If the religious emancipation of the old world did not find its echo in South America, ideas of freedom from kingly oppression began to take root in the hearts of the people, and before the year 1825 the Spanish colonies had risen against the mother country and had formed themselves into several independent republics, while three years before that the independence of Brazil from Portugal had been declared. At the present day no part of the vast continent is ruled by either Spain or Portugal, but ten independent republics have their different flags and governments.

Since its early discovery South America has been pre-eminently a country of bloodshed. Revolution has succeeded revolution and hundreds of thousands of the bravest have been slain, but, phoenix- like, the country rises from its ashes.

Fifty millions of people now dwell beneath the Southern Cross and speak the Portuguese and Spanish languages, and it is estimated that, with the present rate of increase, 180 millions of people will speak these languages by 1920.

South America is, pre-eminently, the coming continent. It is more thinly settled than any other part of the world. At least six million miles of its territory are suitable for immigrants - double the available territory of the United States. "No other tract of good land exists that is so large and so unoccupied as South America." [Footnote: Dr. Wood, Lima, Peru, in "Protestant Missions in South America."] "One of the most marvellous of activities in the development of virgin lands is in progress. It is greater than that of Siberia, of Australia, or the Canadian North-West." [Footnote: The Outlook, March, 1908.] Emigrants are pouring into the continent from crowded Europe, the old order of things is quickly passing away, and docks and railroads are being built. Bolivia is spending more than fifty million dollars in new work. Argentina and Chile are pushing lines in all directions. Brazil is preparing to penetrate her vast jungles, and all this means enormous expense, for the highest points and most difficult construction that have ever been encountered are found in Peru, and between Chile and Argentina there has been constructed the longest tunnel in the world. [Footnote: One railway ascends to the height of 12,800 feet.]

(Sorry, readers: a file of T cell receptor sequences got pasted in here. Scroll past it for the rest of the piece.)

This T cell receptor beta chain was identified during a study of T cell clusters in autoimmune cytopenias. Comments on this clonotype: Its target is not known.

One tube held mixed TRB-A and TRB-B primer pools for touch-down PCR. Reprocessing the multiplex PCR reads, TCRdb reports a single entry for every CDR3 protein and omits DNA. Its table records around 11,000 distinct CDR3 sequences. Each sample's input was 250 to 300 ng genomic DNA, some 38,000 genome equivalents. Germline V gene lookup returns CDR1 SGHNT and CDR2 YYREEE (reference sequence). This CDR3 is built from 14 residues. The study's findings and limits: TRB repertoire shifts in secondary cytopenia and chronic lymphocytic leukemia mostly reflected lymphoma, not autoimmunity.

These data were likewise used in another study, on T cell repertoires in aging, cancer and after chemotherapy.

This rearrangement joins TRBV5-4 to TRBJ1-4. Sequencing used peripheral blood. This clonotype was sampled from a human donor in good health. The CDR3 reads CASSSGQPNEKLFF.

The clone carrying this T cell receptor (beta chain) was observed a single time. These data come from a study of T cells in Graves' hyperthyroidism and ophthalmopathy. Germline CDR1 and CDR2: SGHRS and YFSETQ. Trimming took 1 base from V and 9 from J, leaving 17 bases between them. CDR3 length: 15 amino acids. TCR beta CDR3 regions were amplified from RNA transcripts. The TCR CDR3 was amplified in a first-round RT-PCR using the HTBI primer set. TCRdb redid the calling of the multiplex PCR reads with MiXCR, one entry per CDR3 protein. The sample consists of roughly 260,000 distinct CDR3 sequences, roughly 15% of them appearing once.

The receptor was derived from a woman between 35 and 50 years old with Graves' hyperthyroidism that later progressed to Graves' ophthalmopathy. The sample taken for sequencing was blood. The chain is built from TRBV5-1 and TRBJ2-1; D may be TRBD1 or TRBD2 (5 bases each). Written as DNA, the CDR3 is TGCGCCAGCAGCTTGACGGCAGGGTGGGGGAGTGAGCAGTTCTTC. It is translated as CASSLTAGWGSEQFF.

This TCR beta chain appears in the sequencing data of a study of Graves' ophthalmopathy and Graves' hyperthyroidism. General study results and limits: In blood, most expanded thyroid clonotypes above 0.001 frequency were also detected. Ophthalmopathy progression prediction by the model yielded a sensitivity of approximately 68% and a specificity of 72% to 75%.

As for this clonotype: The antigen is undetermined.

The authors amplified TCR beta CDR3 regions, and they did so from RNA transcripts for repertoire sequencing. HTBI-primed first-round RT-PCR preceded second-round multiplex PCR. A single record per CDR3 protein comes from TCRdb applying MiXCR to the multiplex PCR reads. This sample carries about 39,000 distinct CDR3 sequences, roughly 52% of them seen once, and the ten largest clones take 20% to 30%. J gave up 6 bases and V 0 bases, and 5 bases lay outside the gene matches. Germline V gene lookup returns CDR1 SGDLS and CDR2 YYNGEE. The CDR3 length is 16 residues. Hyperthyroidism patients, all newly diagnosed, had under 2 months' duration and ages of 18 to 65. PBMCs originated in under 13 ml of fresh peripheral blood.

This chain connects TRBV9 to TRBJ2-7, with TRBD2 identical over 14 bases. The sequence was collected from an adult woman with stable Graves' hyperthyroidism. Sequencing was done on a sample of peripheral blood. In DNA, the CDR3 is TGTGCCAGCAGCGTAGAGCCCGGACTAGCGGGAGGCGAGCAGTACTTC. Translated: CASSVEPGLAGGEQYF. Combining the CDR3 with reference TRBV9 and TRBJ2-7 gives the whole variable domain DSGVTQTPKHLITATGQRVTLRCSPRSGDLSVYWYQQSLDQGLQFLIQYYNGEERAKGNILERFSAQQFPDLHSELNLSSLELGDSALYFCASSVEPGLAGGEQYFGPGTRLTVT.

Most important of all, the old medieval Romanism of the Dark Ages is losing its grip upon the masses, and slowly, but surely, the leaven is working which will, before another decade, bring South America to the forefront of the nations.

The economic possibilities of South America cannot be overestimated. It is a continent of vast and varied possibilities. There are still districts as large as the German Empire entirely unexplored, and tribes of Indians who do not yet know that America has been "discovered."

This is a continent of spiritual need. The Roman Catholic Church has been a miserable failure. "Nearly 7,000,000 of people in South America still adhere, more or less openly, to the fetishisms of their ancestors, while perhaps double that number live altogether beyond the reach of Christian influence, even if we take the word Christian in its widest meaning." [Footnote: Report of Senor F. de Castello] The Rev. W. B. Grubb, a missionary in Paraguay, says: "The greatest unexplored region at present known on earth is there. It contains, as far as we know, 300 distinct Indian nations, speaking 300 distinct languages, and numbering some millions, all in the darkest heathenism." H. W. Brown, in "Latin America," says, "There is a pagan population of four to five millions." Then, with respect to the Roman Catholic population, Rev. T. B. Wood, LL.D., in "Protestant Missions in South America," says, "South America is a pagan field, properly speaking. Its image-worship is idolatry. Abominations are grosser and more universal than among Roman Catholics in Europe and the United States, where Protestantism has greatly modified Catholicism. But it is worse off than any other great pagan field in that it is dominated by a single mighty hierarchy - the mightiest known in history. For centuries priestcraft has had everything its own way all over the continent, and is now at last yielding to outside pressure, but with desperate resistance."